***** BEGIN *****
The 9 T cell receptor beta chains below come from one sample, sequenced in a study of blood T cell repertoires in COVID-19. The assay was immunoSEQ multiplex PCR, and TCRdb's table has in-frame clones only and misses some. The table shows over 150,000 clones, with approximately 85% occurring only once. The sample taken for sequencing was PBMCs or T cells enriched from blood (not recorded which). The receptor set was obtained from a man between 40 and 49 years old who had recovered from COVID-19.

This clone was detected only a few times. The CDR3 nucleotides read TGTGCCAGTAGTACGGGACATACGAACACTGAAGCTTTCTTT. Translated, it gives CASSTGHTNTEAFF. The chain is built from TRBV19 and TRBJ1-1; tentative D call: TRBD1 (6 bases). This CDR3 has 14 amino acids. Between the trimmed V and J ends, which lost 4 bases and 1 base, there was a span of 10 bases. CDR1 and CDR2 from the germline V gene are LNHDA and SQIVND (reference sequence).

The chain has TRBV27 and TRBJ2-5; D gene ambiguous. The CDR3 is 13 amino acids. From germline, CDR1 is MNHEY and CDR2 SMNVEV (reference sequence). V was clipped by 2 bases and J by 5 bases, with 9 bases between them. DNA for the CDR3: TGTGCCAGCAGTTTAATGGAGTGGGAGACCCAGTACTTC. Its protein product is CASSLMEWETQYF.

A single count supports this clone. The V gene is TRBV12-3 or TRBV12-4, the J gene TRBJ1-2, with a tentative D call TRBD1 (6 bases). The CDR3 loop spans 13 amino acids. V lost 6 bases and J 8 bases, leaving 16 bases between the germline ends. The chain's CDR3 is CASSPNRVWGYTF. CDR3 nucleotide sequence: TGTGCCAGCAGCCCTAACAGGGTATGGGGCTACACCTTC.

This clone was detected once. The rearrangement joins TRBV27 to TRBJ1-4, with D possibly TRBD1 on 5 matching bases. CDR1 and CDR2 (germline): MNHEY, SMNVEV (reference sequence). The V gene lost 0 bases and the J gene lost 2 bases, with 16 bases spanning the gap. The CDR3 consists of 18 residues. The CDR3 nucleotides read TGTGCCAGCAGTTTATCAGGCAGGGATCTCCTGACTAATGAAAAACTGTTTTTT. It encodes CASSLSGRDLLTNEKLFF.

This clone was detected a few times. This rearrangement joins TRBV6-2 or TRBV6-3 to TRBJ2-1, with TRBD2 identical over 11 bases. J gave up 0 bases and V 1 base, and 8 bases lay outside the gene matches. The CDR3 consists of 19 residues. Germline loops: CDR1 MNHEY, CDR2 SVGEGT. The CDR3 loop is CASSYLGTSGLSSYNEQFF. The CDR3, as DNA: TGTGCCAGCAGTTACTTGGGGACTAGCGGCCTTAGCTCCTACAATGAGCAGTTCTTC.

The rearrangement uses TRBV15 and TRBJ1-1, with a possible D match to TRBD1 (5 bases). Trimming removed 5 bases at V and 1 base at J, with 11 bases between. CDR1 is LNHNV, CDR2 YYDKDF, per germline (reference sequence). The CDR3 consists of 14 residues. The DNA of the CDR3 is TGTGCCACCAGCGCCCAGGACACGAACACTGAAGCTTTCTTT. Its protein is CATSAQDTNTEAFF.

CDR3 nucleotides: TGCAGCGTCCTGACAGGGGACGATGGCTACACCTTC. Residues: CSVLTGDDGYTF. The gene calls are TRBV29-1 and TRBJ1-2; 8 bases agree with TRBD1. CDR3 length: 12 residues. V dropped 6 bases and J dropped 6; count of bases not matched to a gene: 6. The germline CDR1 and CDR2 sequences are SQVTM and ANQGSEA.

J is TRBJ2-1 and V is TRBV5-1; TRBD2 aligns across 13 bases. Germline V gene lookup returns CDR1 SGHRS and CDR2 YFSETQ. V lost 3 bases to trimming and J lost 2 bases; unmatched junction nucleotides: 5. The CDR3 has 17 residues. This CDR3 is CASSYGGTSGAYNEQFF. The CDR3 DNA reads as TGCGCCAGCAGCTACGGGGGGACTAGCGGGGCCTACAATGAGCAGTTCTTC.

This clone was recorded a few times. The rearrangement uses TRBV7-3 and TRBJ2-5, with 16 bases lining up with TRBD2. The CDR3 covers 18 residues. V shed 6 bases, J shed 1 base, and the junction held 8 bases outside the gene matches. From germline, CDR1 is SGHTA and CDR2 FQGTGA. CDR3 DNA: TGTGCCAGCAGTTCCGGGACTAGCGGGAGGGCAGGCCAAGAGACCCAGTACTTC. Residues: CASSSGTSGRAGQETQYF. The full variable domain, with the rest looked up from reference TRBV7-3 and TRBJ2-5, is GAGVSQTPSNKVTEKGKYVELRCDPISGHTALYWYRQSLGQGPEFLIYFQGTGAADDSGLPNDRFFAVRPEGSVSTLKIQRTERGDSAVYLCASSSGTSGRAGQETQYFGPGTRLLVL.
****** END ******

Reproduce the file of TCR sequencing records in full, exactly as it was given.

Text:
The 9 T cell receptor beta chains below come from one sample, sequenced in a study of blood T cell repertoires in COVID-19. The assay was immunoSEQ multiplex PCR, and TCRdb's table has in-frame clones only and misses some. The table shows over 150,000 clones, with approximately 85% occurring only once. The sample taken for sequencing was PBMCs or T cells enriched from blood (not recorded which). The receptor set was obtained from a man between 40 and 49 years old who had recovered from COVID-19.

This clone was detected only a few times. The CDR3 nucleotides read TGTGCCAGTAGTACGGGACATACGAACACTGAAGCTTTCTTT. Translated, it gives CASSTGHTNTEAFF. The chain is built from TRBV19 and TRBJ1-1; tentative D call: TRBD1 (6 bases). This CDR3 has 14 amino acids. Between the trimmed V and J ends, which lost 4 bases and 1 base, there was a span of 10 bases. CDR1 and CDR2 from the germline V gene are LNHDA and SQIVND (reference sequence).

The chain has TRBV27 and TRBJ2-5; D gene ambiguous. The CDR3 is 13 amino acids. From germline, CDR1 is MNHEY and CDR2 SMNVEV (reference sequence). V was clipped by 2 bases and J by 5 bases, with 9 bases between them. DNA for the CDR3: TGTGCCAGCAGTTTAATGGAGTGGGAGACCCAGTACTTC. Its protein product is CASSLMEWETQYF.

A single count supports this clone. The V gene is TRBV12-3 or TRBV12-4, the J gene TRBJ1-2, with a tentative D call TRBD1 (6 bases). The CDR3 loop spans 13 amino acids. V lost 6 bases and J 8 bases, leaving 16 bases between the germline ends. The chain's CDR3 is CASSPNRVWGYTF. CDR3 nucleotide sequence: TGTGCCAGCAGCCCTAACAGGGTATGGGGCTACACCTTC.

This clone was detected once. The rearrangement joins TRBV27 to TRBJ1-4, with D possibly TRBD1 on 5 matching bases. CDR1 and CDR2 (germline): MNHEY, SMNVEV (reference sequence). The V gene lost 0 bases and the J gene lost 2 bases, with 16 bases spanning the gap. The CDR3 consists of 18 residues. The CDR3 nucleotides read TGTGCCAGCAGTTTATCAGGCAGGGATCTCCTGACTAATGAAAAACTGTTTTTT. It encodes CASSLSGRDLLTNEKLFF.

This clone was detected a few times. This rearrangement joins TRBV6-2 or TRBV6-3 to TRBJ2-1, with TRBD2 identical over 11 bases. J gave up 0 bases and V 1 base, and 8 bases lay outside the gene matches. The CDR3 consists of 19 residues. Germline loops: CDR1 MNHEY, CDR2 SVGEGT. The CDR3 loop is CASSYLGTSGLSSYNEQFF. The CDR3, as DNA: TGTGCCAGCAGTTACTTGGGGACTAGCGGCCTTAGCTCCTACAATGAGCAGTTCTTC.

The rearrangement uses TRBV15 and TRBJ1-1, with a possible D match to TRBD1 (5 bases). Trimming removed 5 bases at V and 1 base at J, with 11 bases between. CDR1 is LNHNV, CDR2 YYDKDF, per germline (reference sequence). The CDR3 consists of 14 residues. The DNA of the CDR3 is TGTGCCACCAGCGCCCAGGACACGAACACTGAAGCTTTCTTT. Its protein is CATSAQDTNTEAFF.

CDR3 nucleotides: TGCAGCGTCCTGACAGGGGACGATGGCTACACCTTC. Residues: CSVLTGDDGYTF. The gene calls are TRBV29-1 and TRBJ1-2; 8 bases agree with TRBD1. CDR3 length: 12 residues. V dropped 6 bases and J dropped 6; count of bases not matched to a gene: 6. The germline CDR1 and CDR2 sequences are SQVTM and ANQGSEA.

J is TRBJ2-1 and V is TRBV5-1; TRBD2 aligns across 13 bases. Germline V gene lookup returns CDR1 SGHRS and CDR2 YFSETQ. V lost 3 bases to trimming and J lost 2 bases; unmatched junction nucleotides: 5. The CDR3 has 17 residues. This CDR3 is CASSYGGTSGAYNEQFF. The CDR3 DNA reads as TGCGCCAGCAGCTACGGGGGGACTAGCGGGGCCTACAATGAGCAGTTCTTC.

This clone was recorded a few times. The rearrangement uses TRBV7-3 and TRBJ2-5, with 16 bases lining up with TRBD2. The CDR3 covers 18 residues. V shed 6 bases, J shed 1 base, and the junction held 8 bases outside the gene matches. From germline, CDR1 is SGHTA and CDR2 FQGTGA. CDR3 DNA: TGTGCCAGCAGTTCCGGGACTAGCGGGAGGGCAGGCCAAGAGACCCAGTACTTC. Residues: CASSSGTSGRAGQETQYF. The full variable domain, with the rest looked up from reference TRBV7-3 and TRBJ2-5, is GAGVSQTPSNKVTEKGKYVELRCDPISGHTALYWYRQSLGQGPEFLIYFQGTGAADDSGLPNDRFFAVRPEGSVSTLKIQRTERGDSAVYLCASSSGTSGRAGQETQYFGPGTRLLVL.